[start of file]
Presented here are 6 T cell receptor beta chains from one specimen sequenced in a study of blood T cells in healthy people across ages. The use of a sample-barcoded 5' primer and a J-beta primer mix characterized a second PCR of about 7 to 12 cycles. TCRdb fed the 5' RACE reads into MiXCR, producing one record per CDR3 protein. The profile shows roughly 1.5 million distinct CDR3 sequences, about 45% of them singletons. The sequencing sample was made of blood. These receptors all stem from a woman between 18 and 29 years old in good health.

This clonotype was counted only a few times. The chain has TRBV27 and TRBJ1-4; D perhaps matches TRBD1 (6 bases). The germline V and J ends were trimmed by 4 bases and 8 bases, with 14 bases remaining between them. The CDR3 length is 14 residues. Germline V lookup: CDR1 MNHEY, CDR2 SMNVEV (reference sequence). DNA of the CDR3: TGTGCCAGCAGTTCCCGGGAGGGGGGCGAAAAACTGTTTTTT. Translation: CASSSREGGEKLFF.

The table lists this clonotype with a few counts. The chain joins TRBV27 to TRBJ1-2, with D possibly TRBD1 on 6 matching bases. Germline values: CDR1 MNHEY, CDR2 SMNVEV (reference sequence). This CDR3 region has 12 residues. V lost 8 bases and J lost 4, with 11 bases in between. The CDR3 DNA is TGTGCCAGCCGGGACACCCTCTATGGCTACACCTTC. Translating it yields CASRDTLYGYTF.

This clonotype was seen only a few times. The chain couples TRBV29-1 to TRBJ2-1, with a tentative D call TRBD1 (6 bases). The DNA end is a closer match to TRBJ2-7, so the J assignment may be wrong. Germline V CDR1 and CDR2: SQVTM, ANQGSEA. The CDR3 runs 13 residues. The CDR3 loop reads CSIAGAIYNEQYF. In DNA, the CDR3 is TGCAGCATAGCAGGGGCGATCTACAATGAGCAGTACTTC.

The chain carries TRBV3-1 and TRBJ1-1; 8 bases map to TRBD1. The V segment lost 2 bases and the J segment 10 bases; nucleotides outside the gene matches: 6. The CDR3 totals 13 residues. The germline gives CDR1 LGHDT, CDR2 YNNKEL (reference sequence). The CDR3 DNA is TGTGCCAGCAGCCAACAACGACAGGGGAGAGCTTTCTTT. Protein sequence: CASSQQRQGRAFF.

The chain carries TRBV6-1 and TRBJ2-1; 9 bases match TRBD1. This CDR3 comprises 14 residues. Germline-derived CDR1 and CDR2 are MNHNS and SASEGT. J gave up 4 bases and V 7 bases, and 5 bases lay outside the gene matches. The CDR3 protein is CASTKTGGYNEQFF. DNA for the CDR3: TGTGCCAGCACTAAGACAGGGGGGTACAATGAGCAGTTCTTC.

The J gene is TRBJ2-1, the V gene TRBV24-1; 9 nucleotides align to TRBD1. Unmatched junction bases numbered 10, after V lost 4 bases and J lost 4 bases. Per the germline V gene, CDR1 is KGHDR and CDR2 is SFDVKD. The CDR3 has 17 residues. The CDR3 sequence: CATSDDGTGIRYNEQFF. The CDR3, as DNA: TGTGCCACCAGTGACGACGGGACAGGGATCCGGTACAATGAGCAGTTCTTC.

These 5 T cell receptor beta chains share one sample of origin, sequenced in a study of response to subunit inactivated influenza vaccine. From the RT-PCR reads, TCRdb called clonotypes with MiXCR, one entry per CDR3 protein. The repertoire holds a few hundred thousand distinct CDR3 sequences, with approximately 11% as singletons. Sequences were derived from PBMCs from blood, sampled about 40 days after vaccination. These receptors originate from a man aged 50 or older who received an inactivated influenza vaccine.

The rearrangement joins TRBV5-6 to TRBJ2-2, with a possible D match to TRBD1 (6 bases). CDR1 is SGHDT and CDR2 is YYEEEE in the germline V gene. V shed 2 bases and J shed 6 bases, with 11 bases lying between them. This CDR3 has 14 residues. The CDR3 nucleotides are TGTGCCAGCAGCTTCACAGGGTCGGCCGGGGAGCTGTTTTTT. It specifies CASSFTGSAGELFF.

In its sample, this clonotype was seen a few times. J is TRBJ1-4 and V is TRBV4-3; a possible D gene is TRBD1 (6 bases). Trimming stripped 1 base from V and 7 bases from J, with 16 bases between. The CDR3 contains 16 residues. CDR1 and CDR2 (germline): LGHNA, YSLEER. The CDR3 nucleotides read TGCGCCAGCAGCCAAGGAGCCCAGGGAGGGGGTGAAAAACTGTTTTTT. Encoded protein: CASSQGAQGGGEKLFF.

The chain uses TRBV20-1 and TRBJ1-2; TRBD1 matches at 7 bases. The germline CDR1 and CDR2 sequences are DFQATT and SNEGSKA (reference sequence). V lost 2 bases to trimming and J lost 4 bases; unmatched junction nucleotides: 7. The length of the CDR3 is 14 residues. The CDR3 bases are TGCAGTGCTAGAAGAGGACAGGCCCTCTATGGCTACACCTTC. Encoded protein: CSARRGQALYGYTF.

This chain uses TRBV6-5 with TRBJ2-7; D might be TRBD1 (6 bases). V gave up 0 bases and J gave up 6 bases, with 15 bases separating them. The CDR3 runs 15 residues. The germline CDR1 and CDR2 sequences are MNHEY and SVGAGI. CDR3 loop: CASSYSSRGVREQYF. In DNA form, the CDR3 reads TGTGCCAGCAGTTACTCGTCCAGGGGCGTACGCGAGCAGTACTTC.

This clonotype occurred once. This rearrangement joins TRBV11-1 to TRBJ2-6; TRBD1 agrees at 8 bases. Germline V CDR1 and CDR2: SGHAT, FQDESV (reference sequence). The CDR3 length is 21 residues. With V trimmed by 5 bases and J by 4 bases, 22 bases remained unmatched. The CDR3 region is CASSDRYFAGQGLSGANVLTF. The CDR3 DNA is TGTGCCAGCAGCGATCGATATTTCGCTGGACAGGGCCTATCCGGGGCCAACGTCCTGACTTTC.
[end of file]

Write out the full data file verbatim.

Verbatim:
Presented here are 6 T cell receptor beta chains from one specimen sequenced in a study of blood T cells in healthy people across ages. The use of a sample-barcoded 5' primer and a J-beta primer mix characterized a second PCR of about 7 to 12 cycles. TCRdb fed the 5' RACE reads into MiXCR, producing one record per CDR3 protein. The profile shows roughly 1.5 million distinct CDR3 sequences, about 45% of them singletons. The sequencing sample was made of blood. These receptors all stem from a woman between 18 and 29 years old in good health.

This clonotype was counted only a few times. The chain has TRBV27 and TRBJ1-4; D perhaps matches TRBD1 (6 bases). The germline V and J ends were trimmed by 4 bases and 8 bases, with 14 bases remaining between them. The CDR3 length is 14 residues. Germline V lookup: CDR1 MNHEY, CDR2 SMNVEV (reference sequence). DNA of the CDR3: TGTGCCAGCAGTTCCCGGGAGGGGGGCGAAAAACTGTTTTTT. Translation: CASSSREGGEKLFF.

The table lists this clonotype with a few counts. The chain joins TRBV27 to TRBJ1-2, with D possibly TRBD1 on 6 matching bases. Germline values: CDR1 MNHEY, CDR2 SMNVEV (reference sequence). This CDR3 region has 12 residues. V lost 8 bases and J lost 4, with 11 bases in between. The CDR3 DNA is TGTGCCAGCCGGGACACCCTCTATGGCTACACCTTC. Translating it yields CASRDTLYGYTF.

This clonotype was seen only a few times. The chain couples TRBV29-1 to TRBJ2-1, with a tentative D call TRBD1 (6 bases). The DNA end is a closer match to TRBJ2-7, so the J assignment may be wrong. Germline V CDR1 and CDR2: SQVTM, ANQGSEA. The CDR3 runs 13 residues. The CDR3 loop reads CSIAGAIYNEQYF. In DNA, the CDR3 is TGCAGCATAGCAGGGGCGATCTACAATGAGCAGTACTTC.

The chain carries TRBV3-1 and TRBJ1-1; 8 bases map to TRBD1. The V segment lost 2 bases and the J segment 10 bases; nucleotides outside the gene matches: 6. The CDR3 totals 13 residues. The germline gives CDR1 LGHDT, CDR2 YNNKEL (reference sequence). The CDR3 DNA is TGTGCCAGCAGCCAACAACGACAGGGGAGAGCTTTCTTT. Protein sequence: CASSQQRQGRAFF.

The chain carries TRBV6-1 and TRBJ2-1; 9 bases match TRBD1. This CDR3 comprises 14 residues. Germline-derived CDR1 and CDR2 are MNHNS and SASEGT. J gave up 4 bases and V 7 bases, and 5 bases lay outside the gene matches. The CDR3 protein is CASTKTGGYNEQFF. DNA for the CDR3: TGTGCCAGCACTAAGACAGGGGGGTACAATGAGCAGTTCTTC.

The J gene is TRBJ2-1, the V gene TRBV24-1; 9 nucleotides align to TRBD1. Unmatched junction bases numbered 10, after V lost 4 bases and J lost 4 bases. Per the germline V gene, CDR1 is KGHDR and CDR2 is SFDVKD. The CDR3 has 17 residues. The CDR3 sequence: CATSDDGTGIRYNEQFF. The CDR3, as DNA: TGTGCCACCAGTGACGACGGGACAGGGATCCGGTACAATGAGCAGTTCTTC.

These 5 T cell receptor beta chains share one sample of origin, sequenced in a study of response to subunit inactivated influenza vaccine. From the RT-PCR reads, TCRdb called clonotypes with MiXCR, one entry per CDR3 protein. The repertoire holds a few hundred thousand distinct CDR3 sequences, with approximately 11% as singletons. Sequences were derived from PBMCs from blood, sampled about 40 days after vaccination. These receptors originate from a man aged 50 or older who received an inactivated influenza vaccine.

The rearrangement joins TRBV5-6 to TRBJ2-2, with a possible D match to TRBD1 (6 bases). CDR1 is SGHDT and CDR2 is YYEEEE in the germline V gene. V shed 2 bases and J shed 6 bases, with 11 bases lying between them. This CDR3 has 14 residues. The CDR3 nucleotides are TGTGCCAGCAGCTTCACAGGGTCGGCCGGGGAGCTGTTTTTT. It specifies CASSFTGSAGELFF.

In its sample, this clonotype was seen a few times. J is TRBJ1-4 and V is TRBV4-3; a possible D gene is TRBD1 (6 bases). Trimming stripped 1 base from V and 7 bases from J, with 16 bases between. The CDR3 contains 16 residues. CDR1 and CDR2 (germline): LGHNA, YSLEER. The CDR3 nucleotides read TGCGCCAGCAGCCAAGGAGCCCAGGGAGGGGGTGAAAAACTGTTTTTT. Encoded protein: CASSQGAQGGGEKLFF.

The chain uses TRBV20-1 and TRBJ1-2; TRBD1 matches at 7 bases. The germline CDR1 and CDR2 sequences are DFQATT and SNEGSKA (reference sequence). V lost 2 bases to trimming and J lost 4 bases; unmatched junction nucleotides: 7. The length of the CDR3 is 14 residues. The CDR3 bases are TGCAGTGCTAGAAGAGGACAGGCCCTCTATGGCTACACCTTC. Encoded protein: CSARRGQALYGYTF.

This chain uses TRBV6-5 with TRBJ2-7; D might be TRBD1 (6 bases). V gave up 0 bases and J gave up 6 bases, with 15 bases separating them. The CDR3 runs 15 residues. The germline CDR1 and CDR2 sequences are MNHEY and SVGAGI. CDR3 loop: CASSYSSRGVREQYF. In DNA form, the CDR3 reads TGTGCCAGCAGTTACTCGTCCAGGGGCGTACGCGAGCAGTACTTC.

This clonotype occurred once. This rearrangement joins TRBV11-1 to TRBJ2-6; TRBD1 agrees at 8 bases. Germline V CDR1 and CDR2: SGHAT, FQDESV (reference sequence). The CDR3 length is 21 residues. With V trimmed by 5 bases and J by 4 bases, 22 bases remained unmatched. The CDR3 region is CASSDRYFAGQGLSGANVLTF. The CDR3 DNA is TGTGCCAGCAGCGATCGATATTTCGCTGGACAGGGCCTATCCGGGGCCAACGTCCTGACTTTC.